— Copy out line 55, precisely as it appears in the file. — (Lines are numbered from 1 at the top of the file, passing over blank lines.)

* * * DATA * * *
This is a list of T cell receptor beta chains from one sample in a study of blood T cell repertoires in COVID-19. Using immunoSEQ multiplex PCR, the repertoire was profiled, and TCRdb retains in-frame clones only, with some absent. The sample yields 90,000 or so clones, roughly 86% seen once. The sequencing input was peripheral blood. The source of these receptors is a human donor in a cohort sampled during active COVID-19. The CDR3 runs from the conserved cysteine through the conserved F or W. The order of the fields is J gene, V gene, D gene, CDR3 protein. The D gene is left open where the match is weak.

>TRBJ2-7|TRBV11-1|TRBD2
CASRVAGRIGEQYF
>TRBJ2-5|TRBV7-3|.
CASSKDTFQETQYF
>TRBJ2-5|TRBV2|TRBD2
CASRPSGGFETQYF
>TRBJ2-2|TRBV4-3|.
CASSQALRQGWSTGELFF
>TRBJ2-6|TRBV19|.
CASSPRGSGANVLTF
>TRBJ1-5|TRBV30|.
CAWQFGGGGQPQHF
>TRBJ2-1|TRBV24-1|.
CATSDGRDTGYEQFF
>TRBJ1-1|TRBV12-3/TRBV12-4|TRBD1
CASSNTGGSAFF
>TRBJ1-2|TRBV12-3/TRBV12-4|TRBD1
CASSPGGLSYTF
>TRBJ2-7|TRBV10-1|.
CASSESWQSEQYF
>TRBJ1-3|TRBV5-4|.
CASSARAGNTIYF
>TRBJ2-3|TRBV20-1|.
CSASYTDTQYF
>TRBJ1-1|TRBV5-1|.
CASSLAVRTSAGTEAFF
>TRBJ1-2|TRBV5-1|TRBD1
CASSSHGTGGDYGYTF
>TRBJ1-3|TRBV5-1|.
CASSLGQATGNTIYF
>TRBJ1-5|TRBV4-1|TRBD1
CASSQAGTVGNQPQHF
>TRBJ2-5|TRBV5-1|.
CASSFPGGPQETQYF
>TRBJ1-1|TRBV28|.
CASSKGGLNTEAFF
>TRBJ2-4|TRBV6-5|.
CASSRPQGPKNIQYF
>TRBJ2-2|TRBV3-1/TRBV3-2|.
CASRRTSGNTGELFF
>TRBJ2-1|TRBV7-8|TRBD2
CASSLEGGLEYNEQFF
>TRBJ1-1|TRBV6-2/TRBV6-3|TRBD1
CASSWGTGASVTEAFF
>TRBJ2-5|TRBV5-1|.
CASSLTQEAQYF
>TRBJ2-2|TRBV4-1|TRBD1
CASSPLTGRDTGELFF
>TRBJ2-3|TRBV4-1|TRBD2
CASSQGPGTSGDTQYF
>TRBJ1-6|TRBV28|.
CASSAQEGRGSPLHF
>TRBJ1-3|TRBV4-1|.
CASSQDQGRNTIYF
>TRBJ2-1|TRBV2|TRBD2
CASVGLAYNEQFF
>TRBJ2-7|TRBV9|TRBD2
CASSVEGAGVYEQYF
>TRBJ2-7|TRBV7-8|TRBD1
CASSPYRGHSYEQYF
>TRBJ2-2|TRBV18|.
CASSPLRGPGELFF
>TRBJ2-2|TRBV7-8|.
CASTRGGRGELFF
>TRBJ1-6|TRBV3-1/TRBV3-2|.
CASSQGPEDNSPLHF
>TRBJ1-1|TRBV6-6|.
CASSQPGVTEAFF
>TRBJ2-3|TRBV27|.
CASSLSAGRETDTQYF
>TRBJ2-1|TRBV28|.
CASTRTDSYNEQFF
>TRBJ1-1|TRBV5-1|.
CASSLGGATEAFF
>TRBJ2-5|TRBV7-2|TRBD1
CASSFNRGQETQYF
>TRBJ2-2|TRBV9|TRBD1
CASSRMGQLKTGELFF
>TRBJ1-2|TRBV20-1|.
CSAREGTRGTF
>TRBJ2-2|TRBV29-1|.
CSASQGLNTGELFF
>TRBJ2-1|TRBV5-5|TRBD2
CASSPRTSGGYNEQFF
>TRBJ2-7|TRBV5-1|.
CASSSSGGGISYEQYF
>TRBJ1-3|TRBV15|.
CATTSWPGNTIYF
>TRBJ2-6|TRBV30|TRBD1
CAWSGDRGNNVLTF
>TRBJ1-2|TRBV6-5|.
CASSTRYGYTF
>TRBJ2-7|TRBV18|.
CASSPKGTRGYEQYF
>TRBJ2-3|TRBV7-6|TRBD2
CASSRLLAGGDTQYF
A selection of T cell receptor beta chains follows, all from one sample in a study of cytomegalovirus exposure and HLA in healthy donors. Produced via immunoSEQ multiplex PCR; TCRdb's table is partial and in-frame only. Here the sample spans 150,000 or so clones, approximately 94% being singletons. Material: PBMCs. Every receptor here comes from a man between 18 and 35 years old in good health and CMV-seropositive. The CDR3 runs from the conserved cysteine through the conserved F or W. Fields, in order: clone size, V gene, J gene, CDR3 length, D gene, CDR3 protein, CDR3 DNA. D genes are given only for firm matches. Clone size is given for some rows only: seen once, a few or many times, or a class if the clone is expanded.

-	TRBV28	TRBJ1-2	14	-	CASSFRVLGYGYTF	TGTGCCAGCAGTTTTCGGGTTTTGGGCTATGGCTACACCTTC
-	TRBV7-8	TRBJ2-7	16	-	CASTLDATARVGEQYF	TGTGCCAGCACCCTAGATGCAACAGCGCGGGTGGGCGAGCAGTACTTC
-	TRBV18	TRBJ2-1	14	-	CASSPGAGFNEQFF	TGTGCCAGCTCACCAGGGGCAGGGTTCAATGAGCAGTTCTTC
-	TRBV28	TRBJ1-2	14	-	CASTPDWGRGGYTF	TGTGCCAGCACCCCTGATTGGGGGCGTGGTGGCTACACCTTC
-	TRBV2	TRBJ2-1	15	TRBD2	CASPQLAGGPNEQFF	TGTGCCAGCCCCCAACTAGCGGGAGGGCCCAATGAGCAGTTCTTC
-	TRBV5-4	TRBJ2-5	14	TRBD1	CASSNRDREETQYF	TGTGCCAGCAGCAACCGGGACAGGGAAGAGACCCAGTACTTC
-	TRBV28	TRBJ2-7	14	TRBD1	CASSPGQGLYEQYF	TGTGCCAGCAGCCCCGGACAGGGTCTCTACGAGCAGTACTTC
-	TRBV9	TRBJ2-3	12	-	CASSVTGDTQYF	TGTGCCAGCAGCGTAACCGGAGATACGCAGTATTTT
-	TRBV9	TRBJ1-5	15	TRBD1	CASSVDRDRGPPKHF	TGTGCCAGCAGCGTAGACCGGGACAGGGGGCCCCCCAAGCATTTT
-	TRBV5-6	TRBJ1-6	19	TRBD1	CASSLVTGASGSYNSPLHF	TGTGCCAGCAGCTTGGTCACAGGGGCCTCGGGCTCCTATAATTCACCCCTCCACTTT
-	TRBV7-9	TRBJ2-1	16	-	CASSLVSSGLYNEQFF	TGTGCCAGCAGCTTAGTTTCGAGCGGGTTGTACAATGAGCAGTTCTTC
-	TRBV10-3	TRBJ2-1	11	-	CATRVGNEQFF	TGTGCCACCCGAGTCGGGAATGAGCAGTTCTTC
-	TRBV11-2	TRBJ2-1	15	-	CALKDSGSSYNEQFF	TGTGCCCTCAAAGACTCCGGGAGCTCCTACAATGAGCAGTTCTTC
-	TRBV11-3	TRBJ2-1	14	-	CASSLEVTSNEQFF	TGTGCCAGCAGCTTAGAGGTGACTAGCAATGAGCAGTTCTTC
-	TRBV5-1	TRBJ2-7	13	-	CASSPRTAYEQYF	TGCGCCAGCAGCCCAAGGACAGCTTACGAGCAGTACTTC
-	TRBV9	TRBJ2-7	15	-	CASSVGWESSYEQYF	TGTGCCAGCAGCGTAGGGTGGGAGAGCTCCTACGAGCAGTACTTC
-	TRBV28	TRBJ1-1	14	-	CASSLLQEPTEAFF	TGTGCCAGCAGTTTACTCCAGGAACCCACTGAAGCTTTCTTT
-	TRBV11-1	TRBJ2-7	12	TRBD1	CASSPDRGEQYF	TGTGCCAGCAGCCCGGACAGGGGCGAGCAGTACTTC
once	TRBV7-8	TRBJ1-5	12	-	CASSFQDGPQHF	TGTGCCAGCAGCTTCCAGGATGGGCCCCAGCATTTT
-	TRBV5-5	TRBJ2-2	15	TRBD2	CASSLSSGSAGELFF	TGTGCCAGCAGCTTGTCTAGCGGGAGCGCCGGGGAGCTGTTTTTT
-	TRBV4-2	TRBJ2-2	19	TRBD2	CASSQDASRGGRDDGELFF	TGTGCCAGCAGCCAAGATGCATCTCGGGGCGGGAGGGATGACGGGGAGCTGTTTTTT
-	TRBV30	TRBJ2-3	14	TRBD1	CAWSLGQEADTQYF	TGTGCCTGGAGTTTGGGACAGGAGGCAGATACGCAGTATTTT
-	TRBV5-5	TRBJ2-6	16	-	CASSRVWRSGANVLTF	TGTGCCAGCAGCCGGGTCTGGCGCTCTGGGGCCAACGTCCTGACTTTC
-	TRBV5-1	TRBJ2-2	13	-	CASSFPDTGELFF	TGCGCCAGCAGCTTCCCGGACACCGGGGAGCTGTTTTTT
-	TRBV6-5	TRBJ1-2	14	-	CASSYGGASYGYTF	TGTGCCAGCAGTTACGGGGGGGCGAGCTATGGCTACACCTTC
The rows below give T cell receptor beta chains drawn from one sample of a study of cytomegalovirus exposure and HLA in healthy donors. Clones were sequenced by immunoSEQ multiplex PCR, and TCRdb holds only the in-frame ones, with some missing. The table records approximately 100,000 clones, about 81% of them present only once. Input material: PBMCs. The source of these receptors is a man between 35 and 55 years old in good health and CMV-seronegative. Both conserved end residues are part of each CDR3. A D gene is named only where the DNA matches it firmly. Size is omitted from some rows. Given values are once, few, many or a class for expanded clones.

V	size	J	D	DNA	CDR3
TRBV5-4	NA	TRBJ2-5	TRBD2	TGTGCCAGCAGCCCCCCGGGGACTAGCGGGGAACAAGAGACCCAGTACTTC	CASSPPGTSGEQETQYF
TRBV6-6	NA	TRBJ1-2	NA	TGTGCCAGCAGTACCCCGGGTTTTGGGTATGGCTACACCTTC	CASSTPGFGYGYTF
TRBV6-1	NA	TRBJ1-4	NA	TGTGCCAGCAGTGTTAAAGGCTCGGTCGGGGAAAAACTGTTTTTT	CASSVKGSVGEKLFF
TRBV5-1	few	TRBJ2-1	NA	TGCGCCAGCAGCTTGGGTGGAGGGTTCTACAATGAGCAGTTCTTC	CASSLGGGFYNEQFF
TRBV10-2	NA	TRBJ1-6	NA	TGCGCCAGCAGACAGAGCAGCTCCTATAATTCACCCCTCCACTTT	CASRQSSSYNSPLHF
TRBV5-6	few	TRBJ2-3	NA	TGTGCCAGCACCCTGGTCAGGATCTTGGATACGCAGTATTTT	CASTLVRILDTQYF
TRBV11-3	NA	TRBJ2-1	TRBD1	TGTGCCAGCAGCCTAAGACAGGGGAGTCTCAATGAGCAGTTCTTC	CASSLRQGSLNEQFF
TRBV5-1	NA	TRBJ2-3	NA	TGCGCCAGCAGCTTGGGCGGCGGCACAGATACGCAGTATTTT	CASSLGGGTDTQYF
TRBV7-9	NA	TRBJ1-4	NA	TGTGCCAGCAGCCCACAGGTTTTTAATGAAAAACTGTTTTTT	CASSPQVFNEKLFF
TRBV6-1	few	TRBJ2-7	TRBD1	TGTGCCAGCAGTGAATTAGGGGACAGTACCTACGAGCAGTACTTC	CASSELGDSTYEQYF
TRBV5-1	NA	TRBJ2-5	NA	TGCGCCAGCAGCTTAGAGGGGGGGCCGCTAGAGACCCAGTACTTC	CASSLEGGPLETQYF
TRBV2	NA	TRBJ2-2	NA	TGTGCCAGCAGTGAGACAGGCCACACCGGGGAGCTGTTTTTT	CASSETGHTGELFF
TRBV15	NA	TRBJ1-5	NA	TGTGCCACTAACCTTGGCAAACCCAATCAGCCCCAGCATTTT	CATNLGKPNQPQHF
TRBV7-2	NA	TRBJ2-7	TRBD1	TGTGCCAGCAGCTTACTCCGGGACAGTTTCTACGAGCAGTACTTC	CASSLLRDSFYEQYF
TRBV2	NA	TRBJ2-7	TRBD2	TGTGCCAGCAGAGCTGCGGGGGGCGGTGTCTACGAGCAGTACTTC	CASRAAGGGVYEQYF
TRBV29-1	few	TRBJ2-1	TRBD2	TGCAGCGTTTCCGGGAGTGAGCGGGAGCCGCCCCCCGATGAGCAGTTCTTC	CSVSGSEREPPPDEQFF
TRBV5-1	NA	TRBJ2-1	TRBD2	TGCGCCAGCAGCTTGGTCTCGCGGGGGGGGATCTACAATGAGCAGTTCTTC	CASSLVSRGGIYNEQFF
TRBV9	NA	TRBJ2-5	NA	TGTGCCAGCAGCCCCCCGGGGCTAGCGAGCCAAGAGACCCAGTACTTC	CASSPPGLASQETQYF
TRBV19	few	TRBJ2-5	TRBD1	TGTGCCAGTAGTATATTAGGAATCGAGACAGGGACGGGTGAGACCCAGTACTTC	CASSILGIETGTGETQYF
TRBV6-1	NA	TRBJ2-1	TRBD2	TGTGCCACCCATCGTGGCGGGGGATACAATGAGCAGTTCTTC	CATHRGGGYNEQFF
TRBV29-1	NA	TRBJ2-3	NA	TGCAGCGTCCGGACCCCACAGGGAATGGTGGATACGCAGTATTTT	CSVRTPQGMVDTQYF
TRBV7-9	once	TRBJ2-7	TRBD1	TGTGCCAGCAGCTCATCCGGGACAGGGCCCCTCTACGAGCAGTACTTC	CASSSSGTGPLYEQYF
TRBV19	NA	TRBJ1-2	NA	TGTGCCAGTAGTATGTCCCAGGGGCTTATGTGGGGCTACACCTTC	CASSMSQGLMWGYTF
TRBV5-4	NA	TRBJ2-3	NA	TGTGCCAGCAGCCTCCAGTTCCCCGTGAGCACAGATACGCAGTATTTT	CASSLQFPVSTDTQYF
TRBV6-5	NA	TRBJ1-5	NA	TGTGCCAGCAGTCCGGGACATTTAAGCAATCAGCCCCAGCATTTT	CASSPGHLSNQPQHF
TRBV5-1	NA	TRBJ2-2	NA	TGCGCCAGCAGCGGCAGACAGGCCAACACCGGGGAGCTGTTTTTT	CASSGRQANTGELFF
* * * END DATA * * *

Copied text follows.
CASSQDQGRNTIYF